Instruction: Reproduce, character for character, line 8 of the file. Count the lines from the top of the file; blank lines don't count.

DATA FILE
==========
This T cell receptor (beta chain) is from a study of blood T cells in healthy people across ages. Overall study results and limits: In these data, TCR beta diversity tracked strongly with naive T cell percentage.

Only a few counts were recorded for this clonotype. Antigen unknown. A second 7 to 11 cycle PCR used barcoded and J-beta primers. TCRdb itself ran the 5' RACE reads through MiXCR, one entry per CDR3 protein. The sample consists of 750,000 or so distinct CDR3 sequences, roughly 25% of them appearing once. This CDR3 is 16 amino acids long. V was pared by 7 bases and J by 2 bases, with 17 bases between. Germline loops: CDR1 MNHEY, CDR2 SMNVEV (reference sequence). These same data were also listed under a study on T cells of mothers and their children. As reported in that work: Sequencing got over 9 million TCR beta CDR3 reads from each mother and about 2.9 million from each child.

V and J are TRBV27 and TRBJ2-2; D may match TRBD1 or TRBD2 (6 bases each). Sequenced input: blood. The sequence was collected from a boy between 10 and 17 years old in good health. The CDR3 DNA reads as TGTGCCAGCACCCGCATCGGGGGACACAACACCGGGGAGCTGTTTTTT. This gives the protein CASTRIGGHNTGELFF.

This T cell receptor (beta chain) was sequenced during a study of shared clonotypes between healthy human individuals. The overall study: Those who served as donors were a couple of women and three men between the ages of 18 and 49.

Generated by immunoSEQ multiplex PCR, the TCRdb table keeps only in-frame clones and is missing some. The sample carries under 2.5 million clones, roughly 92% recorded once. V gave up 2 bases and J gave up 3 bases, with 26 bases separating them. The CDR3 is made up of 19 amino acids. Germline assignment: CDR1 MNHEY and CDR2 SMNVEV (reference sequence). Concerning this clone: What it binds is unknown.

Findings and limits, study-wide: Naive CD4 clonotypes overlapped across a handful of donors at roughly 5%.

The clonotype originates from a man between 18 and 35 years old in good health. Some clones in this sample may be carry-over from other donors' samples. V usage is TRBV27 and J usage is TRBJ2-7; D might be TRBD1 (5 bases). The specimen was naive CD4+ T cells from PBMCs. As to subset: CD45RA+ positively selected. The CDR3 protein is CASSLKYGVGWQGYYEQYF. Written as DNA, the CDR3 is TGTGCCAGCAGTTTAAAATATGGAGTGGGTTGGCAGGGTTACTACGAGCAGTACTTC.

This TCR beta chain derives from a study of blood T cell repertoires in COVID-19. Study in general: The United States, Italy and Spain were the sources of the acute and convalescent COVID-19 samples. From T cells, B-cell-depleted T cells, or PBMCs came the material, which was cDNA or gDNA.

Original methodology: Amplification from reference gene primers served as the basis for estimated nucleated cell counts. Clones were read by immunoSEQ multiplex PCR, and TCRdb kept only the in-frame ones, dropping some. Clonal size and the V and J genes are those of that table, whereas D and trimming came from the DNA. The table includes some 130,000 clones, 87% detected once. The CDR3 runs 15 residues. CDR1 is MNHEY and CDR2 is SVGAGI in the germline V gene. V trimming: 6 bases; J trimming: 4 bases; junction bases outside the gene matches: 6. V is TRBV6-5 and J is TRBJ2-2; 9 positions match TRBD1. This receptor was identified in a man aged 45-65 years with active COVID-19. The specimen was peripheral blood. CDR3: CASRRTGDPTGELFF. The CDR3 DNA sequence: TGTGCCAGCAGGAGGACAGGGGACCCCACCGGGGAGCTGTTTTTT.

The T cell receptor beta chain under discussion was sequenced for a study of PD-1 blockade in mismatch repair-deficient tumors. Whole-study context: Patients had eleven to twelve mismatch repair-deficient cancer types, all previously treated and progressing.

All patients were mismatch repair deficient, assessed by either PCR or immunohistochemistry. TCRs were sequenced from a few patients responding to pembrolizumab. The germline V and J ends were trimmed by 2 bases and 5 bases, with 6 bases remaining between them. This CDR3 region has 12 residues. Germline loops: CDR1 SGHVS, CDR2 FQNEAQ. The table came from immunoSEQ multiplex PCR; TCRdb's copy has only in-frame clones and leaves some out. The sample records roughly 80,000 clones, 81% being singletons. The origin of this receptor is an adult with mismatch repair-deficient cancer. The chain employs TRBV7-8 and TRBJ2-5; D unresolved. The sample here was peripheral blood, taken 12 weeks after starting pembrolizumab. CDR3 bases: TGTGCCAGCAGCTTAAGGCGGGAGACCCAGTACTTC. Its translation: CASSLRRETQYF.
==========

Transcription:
This TCR beta chain derives from a study of blood T cell repertoires in COVID-19. Study in general: The United States, Italy and Spain were the sources of the acute and convalescent COVID-19 samples. From T cells, B-cell-depleted T cells, or PBMCs came the material, which was cDNA or gDNA.